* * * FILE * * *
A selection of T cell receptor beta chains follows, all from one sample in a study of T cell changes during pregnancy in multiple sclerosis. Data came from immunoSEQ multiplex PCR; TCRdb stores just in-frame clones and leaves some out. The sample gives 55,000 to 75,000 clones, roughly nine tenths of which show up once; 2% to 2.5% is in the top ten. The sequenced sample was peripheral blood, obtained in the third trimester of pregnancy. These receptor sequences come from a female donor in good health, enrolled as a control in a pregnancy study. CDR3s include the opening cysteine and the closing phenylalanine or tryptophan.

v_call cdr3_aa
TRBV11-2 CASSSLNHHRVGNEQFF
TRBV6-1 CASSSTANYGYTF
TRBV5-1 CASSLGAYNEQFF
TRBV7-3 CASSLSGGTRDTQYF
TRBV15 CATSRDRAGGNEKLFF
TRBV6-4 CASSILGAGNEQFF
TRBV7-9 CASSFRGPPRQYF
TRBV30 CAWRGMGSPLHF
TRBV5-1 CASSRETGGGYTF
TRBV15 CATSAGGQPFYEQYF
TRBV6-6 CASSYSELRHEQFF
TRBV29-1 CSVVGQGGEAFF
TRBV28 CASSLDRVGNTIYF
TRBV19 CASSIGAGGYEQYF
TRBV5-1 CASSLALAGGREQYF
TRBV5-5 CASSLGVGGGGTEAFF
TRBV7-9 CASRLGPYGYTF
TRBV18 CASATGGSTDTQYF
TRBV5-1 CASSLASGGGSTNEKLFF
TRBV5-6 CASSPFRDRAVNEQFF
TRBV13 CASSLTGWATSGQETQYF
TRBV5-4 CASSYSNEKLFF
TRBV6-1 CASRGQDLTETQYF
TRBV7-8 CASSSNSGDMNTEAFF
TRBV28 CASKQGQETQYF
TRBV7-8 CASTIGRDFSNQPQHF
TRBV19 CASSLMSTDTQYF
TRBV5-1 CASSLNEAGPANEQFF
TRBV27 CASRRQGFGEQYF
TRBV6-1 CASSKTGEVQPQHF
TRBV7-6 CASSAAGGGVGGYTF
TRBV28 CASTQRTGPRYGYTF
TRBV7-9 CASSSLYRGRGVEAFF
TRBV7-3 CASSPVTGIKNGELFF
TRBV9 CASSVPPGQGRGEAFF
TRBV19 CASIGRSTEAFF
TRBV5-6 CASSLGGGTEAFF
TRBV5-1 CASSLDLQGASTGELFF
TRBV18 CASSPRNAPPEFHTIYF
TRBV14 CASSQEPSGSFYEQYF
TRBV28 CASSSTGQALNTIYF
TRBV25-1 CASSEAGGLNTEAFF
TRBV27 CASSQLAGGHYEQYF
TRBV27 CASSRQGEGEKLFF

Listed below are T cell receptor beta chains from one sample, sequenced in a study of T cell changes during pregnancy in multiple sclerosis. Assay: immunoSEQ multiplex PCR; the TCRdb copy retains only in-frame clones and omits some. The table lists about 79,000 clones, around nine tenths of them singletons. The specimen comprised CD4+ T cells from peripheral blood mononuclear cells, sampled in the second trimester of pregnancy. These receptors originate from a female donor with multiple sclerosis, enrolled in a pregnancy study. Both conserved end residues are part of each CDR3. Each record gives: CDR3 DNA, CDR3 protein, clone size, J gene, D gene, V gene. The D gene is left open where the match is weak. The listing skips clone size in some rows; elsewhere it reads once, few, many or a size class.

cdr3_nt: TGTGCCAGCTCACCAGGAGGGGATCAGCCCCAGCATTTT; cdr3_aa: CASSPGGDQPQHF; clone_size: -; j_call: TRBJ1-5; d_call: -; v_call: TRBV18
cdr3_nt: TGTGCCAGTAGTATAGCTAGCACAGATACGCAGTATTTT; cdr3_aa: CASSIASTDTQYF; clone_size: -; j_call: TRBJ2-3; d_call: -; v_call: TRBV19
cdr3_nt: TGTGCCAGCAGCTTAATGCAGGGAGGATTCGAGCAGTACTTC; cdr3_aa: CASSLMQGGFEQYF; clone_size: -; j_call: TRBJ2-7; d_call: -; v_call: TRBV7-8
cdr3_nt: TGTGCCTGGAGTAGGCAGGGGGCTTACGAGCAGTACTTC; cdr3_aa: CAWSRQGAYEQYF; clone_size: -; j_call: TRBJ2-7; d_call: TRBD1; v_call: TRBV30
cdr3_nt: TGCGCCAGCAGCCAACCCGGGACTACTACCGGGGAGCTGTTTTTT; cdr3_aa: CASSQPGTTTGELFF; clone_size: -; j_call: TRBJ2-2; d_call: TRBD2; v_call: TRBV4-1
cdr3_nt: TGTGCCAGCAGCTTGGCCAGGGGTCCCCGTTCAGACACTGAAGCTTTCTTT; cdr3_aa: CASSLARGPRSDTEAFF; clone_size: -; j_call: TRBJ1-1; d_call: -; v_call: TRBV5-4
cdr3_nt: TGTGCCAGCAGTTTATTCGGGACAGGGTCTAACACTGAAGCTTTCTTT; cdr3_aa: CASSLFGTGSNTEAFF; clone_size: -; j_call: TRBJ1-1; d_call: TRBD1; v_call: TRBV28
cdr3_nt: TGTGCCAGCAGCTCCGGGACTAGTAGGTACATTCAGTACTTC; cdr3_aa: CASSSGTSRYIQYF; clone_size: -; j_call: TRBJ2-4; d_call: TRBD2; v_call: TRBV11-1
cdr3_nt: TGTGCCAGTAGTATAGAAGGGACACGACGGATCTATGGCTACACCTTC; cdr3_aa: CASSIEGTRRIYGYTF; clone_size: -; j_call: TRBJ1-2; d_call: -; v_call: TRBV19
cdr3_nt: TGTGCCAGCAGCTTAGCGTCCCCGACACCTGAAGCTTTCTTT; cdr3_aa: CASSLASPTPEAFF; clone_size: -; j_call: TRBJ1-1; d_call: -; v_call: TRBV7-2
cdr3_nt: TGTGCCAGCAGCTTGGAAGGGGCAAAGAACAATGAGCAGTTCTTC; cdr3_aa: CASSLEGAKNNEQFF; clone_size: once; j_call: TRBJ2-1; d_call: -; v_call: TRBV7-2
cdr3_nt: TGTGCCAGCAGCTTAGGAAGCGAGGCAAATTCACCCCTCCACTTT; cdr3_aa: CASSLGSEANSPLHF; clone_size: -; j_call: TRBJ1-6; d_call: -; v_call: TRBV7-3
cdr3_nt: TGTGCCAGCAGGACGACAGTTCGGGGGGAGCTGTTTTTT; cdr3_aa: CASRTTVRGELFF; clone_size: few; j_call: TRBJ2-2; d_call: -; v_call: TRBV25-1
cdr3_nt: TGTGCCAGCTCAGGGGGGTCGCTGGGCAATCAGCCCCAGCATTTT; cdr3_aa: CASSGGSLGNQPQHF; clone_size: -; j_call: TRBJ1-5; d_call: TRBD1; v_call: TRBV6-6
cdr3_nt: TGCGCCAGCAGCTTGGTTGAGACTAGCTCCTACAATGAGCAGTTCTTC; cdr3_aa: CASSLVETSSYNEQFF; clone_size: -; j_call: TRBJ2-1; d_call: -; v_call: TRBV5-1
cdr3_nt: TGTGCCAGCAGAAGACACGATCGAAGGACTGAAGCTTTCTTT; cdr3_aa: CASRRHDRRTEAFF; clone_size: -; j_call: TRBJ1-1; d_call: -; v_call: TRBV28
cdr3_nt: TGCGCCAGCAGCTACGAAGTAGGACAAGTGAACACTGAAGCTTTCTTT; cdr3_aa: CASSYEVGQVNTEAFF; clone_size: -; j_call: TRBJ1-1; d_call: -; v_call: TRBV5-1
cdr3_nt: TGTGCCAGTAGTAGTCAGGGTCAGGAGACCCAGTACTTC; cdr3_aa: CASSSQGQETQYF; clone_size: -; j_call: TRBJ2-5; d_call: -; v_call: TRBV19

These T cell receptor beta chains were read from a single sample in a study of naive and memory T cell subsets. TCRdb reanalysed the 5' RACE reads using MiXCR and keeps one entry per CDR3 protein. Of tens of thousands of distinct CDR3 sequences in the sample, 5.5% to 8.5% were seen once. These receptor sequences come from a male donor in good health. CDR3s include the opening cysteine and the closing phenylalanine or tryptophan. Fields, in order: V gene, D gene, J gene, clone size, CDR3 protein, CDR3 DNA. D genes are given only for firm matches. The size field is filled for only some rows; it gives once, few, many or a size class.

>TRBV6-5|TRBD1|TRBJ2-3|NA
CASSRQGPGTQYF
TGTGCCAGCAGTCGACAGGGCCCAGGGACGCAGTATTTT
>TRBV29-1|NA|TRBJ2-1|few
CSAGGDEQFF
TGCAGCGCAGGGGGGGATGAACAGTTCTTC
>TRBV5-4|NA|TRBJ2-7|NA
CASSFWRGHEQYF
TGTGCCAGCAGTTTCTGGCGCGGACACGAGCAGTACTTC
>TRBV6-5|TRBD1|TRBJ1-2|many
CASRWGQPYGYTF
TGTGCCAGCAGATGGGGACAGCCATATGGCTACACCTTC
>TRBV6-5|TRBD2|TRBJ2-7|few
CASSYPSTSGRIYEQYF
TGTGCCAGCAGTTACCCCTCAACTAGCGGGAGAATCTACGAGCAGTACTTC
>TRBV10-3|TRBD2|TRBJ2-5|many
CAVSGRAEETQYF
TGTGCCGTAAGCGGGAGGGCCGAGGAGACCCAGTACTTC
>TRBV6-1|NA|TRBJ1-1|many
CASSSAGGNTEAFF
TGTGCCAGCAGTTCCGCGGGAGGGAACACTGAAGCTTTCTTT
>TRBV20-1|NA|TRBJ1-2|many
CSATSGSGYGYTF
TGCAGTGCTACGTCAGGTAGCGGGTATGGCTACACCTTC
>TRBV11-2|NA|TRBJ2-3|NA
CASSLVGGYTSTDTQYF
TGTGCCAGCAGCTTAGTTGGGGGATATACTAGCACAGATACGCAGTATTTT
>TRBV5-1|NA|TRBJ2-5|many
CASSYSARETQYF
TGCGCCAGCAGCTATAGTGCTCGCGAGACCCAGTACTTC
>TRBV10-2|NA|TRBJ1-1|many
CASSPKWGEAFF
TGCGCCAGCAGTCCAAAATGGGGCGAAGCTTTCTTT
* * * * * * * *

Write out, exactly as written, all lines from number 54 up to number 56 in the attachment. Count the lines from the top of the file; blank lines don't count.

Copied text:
cdr3_nt: TGTGCCAGCAGTTTATTCGGGACAGGGTCTAACACTGAAGCTTTCTTT; cdr3_aa: CASSLFGTGSNTEAFF; clone_size: -; j_call: TRBJ1-1; d_call: TRBD1; v_call: TRBV28
cdr3_nt: TGTGCCAGCAGCTCCGGGACTAGTAGGTACATTCAGTACTTC; cdr3_aa: CASSSGTSRYIQYF; clone_size: -; j_call: TRBJ2-4; d_call: TRBD2; v_call: TRBV11-1
cdr3_nt: TGTGCCAGTAGTATAGAAGGGACACGACGGATCTATGGCTACACCTTC; cdr3_aa: CASSIEGTRRIYGYTF; clone_size: -; j_call: TRBJ1-2; d_call: -; v_call: TRBV19